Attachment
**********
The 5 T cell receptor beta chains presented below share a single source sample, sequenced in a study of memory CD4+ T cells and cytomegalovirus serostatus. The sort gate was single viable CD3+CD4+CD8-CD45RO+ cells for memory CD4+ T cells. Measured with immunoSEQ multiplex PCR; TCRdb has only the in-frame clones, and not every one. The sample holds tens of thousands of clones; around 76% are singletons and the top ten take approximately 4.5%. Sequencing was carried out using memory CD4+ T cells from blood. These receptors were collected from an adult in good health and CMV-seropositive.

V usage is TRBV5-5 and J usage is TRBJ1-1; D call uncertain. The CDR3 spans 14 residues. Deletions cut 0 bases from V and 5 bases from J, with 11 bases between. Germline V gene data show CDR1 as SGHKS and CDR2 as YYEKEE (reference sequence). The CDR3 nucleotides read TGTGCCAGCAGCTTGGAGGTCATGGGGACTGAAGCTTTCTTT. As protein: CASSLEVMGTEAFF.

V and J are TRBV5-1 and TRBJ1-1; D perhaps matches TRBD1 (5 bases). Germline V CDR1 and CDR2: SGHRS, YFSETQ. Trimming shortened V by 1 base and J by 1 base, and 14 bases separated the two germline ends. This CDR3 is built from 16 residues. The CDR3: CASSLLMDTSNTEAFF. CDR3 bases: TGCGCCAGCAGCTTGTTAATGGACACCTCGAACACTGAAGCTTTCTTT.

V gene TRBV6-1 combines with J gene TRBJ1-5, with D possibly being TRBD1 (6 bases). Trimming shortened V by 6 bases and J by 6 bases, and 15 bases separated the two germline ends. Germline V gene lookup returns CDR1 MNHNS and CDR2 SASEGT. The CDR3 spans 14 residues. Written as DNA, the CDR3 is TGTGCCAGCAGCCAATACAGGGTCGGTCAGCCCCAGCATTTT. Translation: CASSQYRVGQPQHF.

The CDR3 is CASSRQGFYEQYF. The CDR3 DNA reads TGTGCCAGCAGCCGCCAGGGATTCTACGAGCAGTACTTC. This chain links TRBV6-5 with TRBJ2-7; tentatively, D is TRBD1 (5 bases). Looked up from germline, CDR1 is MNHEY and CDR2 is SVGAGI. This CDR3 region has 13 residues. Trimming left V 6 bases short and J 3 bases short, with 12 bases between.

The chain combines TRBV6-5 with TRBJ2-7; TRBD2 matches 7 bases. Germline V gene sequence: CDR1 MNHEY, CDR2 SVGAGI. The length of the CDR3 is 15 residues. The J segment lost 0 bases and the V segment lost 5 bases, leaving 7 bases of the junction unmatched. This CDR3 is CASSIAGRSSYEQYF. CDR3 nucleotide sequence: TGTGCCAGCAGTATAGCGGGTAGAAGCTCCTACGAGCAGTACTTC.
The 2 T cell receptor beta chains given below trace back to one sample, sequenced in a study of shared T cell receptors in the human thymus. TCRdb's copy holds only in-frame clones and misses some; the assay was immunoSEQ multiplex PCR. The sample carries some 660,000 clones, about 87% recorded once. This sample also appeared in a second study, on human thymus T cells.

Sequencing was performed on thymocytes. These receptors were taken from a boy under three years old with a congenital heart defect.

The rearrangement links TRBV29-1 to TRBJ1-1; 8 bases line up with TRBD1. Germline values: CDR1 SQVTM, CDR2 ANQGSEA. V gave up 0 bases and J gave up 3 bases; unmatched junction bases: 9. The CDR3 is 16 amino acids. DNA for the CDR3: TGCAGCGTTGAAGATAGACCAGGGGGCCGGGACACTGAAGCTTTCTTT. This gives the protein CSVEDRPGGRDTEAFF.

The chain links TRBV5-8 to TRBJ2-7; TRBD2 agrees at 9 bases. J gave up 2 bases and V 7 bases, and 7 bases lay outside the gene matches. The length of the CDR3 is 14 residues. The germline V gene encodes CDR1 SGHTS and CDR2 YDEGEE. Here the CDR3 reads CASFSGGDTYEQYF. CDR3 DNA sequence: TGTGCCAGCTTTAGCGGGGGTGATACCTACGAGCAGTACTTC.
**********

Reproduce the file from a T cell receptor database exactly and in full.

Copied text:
The 5 T cell receptor beta chains presented below share a single source sample, sequenced in a study of memory CD4+ T cells and cytomegalovirus serostatus. The sort gate was single viable CD3+CD4+CD8-CD45RO+ cells for memory CD4+ T cells. Measured with immunoSEQ multiplex PCR; TCRdb has only the in-frame clones, and not every one. The sample holds tens of thousands of clones; around 76% are singletons and the top ten take approximately 4.5%. Sequencing was carried out using memory CD4+ T cells from blood. These receptors were collected from an adult in good health and CMV-seropositive.

V usage is TRBV5-5 and J usage is TRBJ1-1; D call uncertain. The CDR3 spans 14 residues. Deletions cut 0 bases from V and 5 bases from J, with 11 bases between. Germline V gene data show CDR1 as SGHKS and CDR2 as YYEKEE (reference sequence). The CDR3 nucleotides read TGTGCCAGCAGCTTGGAGGTCATGGGGACTGAAGCTTTCTTT. As protein: CASSLEVMGTEAFF.

V and J are TRBV5-1 and TRBJ1-1; D perhaps matches TRBD1 (5 bases). Germline V CDR1 and CDR2: SGHRS, YFSETQ. Trimming shortened V by 1 base and J by 1 base, and 14 bases separated the two germline ends. This CDR3 is built from 16 residues. The CDR3: CASSLLMDTSNTEAFF. CDR3 bases: TGCGCCAGCAGCTTGTTAATGGACACCTCGAACACTGAAGCTTTCTTT.

V gene TRBV6-1 combines with J gene TRBJ1-5, with D possibly being TRBD1 (6 bases). Trimming shortened V by 6 bases and J by 6 bases, and 15 bases separated the two germline ends. Germline V gene lookup returns CDR1 MNHNS and CDR2 SASEGT. The CDR3 spans 14 residues. Written as DNA, the CDR3 is TGTGCCAGCAGCCAATACAGGGTCGGTCAGCCCCAGCATTTT. Translation: CASSQYRVGQPQHF.

The CDR3 is CASSRQGFYEQYF. The CDR3 DNA reads TGTGCCAGCAGCCGCCAGGGATTCTACGAGCAGTACTTC. This chain links TRBV6-5 with TRBJ2-7; tentatively, D is TRBD1 (5 bases). Looked up from germline, CDR1 is MNHEY and CDR2 is SVGAGI. This CDR3 region has 13 residues. Trimming left V 6 bases short and J 3 bases short, with 12 bases between.

The chain combines TRBV6-5 with TRBJ2-7; TRBD2 matches 7 bases. Germline V gene sequence: CDR1 MNHEY, CDR2 SVGAGI. The length of the CDR3 is 15 residues. The J segment lost 0 bases and the V segment lost 5 bases, leaving 7 bases of the junction unmatched. This CDR3 is CASSIAGRSSYEQYF. CDR3 nucleotide sequence: TGTGCCAGCAGTATAGCGGGTAGAAGCTCCTACGAGCAGTACTTC.
The 2 T cell receptor beta chains given below trace back to one sample, sequenced in a study of shared T cell receptors in the human thymus. TCRdb's copy holds only in-frame clones and misses some; the assay was immunoSEQ multiplex PCR. The sample carries some 660,000 clones, about 87% recorded once. This sample also appeared in a second study, on human thymus T cells.

Sequencing was performed on thymocytes. These receptors were taken from a boy under three years old with a congenital heart defect.

The rearrangement links TRBV29-1 to TRBJ1-1; 8 bases line up with TRBD1. Germline values: CDR1 SQVTM, CDR2 ANQGSEA. V gave up 0 bases and J gave up 3 bases; unmatched junction bases: 9. The CDR3 is 16 amino acids. DNA for the CDR3: TGCAGCGTTGAAGATAGACCAGGGGGCCGGGACACTGAAGCTTTCTTT. This gives the protein CSVEDRPGGRDTEAFF.

The chain links TRBV5-8 to TRBJ2-7; TRBD2 agrees at 9 bases. J gave up 2 bases and V 7 bases, and 7 bases lay outside the gene matches. The length of the CDR3 is 14 residues. The germline V gene encodes CDR1 SGHTS and CDR2 YDEGEE. Here the CDR3 reads CASFSGGDTYEQYF. CDR3 DNA sequence: TGTGCCAGCTTTAGCGGGGGTGATACCTACGAGCAGTACTTC.